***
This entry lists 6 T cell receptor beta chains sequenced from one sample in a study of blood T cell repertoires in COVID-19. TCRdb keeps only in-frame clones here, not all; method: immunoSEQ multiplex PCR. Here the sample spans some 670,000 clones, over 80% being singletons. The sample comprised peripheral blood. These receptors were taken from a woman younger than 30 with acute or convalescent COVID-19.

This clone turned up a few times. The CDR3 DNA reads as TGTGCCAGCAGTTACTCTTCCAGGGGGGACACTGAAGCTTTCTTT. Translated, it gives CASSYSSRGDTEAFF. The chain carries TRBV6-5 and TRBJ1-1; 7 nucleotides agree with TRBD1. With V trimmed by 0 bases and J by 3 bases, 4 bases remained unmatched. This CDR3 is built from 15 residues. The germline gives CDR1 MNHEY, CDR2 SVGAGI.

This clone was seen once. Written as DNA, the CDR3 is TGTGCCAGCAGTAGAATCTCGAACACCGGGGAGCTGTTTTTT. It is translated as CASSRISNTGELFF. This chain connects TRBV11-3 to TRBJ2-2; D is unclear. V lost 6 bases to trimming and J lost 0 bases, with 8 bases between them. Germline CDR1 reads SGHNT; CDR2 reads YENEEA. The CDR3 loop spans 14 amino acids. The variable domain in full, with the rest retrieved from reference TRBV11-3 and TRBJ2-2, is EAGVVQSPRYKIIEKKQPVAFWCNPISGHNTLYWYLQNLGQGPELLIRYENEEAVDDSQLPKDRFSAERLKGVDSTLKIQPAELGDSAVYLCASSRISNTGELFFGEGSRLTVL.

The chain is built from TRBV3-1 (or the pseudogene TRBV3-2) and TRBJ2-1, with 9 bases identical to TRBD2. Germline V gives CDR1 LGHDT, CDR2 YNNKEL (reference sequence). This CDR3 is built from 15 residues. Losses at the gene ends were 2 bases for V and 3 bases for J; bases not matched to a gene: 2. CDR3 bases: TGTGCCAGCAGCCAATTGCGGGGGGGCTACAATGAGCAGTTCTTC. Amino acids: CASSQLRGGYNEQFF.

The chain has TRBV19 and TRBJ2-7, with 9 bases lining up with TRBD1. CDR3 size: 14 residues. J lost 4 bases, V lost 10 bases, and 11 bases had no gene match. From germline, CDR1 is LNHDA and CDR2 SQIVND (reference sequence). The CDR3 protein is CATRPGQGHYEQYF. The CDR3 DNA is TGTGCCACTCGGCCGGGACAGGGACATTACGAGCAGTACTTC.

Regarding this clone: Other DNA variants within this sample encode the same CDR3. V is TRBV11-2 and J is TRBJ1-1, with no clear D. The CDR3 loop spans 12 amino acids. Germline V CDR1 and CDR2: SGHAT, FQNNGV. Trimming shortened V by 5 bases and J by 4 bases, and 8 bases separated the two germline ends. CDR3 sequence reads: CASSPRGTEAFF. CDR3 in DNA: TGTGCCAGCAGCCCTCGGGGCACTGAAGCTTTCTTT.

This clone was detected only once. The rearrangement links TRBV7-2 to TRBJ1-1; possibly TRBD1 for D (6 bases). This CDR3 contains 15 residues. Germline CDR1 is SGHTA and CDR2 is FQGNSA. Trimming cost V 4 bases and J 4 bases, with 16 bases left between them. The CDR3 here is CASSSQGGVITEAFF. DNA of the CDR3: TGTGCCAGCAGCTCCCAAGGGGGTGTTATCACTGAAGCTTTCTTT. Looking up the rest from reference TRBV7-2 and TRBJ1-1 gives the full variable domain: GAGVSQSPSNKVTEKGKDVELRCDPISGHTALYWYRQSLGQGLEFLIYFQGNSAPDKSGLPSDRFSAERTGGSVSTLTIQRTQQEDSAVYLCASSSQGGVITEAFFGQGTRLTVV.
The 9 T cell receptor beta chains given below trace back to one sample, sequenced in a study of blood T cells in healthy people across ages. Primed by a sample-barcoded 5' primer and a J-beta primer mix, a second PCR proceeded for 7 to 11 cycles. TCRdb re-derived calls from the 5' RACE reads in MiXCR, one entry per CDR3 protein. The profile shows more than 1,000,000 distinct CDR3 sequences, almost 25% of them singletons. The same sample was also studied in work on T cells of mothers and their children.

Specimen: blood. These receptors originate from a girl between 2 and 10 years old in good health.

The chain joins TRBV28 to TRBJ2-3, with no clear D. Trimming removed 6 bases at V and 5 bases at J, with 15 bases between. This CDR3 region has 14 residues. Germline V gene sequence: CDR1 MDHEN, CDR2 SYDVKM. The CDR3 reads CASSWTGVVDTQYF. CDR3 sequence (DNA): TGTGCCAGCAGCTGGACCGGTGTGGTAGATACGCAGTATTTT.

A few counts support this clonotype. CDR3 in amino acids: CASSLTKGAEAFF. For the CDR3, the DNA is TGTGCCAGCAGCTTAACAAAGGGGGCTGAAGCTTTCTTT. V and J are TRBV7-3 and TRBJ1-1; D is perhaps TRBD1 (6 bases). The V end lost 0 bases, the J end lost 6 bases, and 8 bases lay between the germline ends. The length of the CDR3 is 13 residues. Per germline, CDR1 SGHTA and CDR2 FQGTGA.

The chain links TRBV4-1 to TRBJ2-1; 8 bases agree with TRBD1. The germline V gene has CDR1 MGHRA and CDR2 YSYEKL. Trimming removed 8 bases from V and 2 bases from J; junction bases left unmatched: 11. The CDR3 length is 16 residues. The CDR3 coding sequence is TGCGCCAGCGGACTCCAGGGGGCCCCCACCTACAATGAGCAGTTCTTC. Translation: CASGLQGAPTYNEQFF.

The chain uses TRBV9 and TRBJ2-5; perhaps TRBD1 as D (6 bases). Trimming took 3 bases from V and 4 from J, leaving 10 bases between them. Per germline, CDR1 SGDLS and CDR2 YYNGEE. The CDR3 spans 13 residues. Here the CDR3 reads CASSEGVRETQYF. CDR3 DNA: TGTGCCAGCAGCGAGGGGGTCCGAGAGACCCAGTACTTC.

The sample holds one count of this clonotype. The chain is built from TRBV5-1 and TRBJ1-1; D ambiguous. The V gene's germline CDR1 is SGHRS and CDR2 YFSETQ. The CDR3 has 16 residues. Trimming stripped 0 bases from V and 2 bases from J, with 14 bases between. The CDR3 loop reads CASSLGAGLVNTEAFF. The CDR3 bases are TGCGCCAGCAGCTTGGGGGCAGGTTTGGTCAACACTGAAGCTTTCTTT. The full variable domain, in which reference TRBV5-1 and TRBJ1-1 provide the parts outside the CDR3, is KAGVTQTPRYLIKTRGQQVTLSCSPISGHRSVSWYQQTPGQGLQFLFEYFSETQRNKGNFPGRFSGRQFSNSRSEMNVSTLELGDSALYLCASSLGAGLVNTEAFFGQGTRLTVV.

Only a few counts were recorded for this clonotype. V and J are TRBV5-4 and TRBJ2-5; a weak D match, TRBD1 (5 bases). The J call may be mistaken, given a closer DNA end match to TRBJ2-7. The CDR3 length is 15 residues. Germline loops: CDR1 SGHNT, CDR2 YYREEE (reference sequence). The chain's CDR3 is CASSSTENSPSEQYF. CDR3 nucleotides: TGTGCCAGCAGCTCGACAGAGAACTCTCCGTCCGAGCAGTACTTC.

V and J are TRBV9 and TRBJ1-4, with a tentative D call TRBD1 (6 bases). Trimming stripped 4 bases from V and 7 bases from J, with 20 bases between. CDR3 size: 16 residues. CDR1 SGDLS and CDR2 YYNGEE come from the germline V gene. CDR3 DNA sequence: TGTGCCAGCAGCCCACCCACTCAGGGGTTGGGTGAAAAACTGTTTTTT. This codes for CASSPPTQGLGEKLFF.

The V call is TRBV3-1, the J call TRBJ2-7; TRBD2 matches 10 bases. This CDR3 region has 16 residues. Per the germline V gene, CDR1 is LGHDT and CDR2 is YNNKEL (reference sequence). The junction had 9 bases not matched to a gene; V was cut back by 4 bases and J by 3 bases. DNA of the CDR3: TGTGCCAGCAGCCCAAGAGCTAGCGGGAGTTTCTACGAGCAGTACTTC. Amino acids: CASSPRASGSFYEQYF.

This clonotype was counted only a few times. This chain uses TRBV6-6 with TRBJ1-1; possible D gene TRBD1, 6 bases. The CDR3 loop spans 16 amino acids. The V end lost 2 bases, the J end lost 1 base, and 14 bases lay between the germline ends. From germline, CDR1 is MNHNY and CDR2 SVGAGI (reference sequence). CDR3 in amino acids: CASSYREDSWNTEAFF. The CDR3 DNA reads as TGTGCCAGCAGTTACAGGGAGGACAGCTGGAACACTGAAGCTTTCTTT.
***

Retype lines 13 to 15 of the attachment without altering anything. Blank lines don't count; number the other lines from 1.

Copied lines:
The chain uses TRBV9 and TRBJ2-5; perhaps TRBD1 as D (6 bases). Trimming took 3 bases from V and 4 from J, leaving 10 bases between them. Per germline, CDR1 SGDLS and CDR2 YYNGEE. The CDR3 spans 13 residues. Here the CDR3 reads CASSEGVRETQYF. CDR3 DNA: TGTGCCAGCAGCGAGGGGGTCCGAGAGACCCAGTACTTC.

The sample holds one count of this clonotype. The chain is built from TRBV5-1 and TRBJ1-1; D ambiguous. The V gene's germline CDR1 is SGHRS and CDR2 YFSETQ. The CDR3 has 16 residues. Trimming stripped 0 bases from V and 2 bases from J, with 14 bases between. The CDR3 loop reads CASSLGAGLVNTEAFF. The CDR3 bases are TGCGCCAGCAGCTTGGGGGCAGGTTTGGTCAACACTGAAGCTTTCTTT. The full variable domain, in which reference TRBV5-1 and TRBJ1-1 provide the parts outside the CDR3, is KAGVTQTPRYLIKTRGQQVTLSCSPISGHRSVSWYQQTPGQGLQFLFEYFSETQRNKGNFPGRFSGRQFSNSRSEMNVSTLELGDSALYLCASSLGAGLVNTEAFFGQGTRLTVV.

Only a few counts were recorded for this clonotype. V and J are TRBV5-4 and TRBJ2-5; a weak D match, TRBD1 (5 bases). The J call may be mistaken, given a closer DNA end match to TRBJ2-7. The CDR3 length is 15 residues. Germline loops: CDR1 SGHNT, CDR2 YYREEE (reference sequence). The chain's CDR3 is CASSSTENSPSEQYF. CDR3 nucleotides: TGTGCCAGCAGCTCGACAGAGAACTCTCCGTCCGAGCAGTACTTC.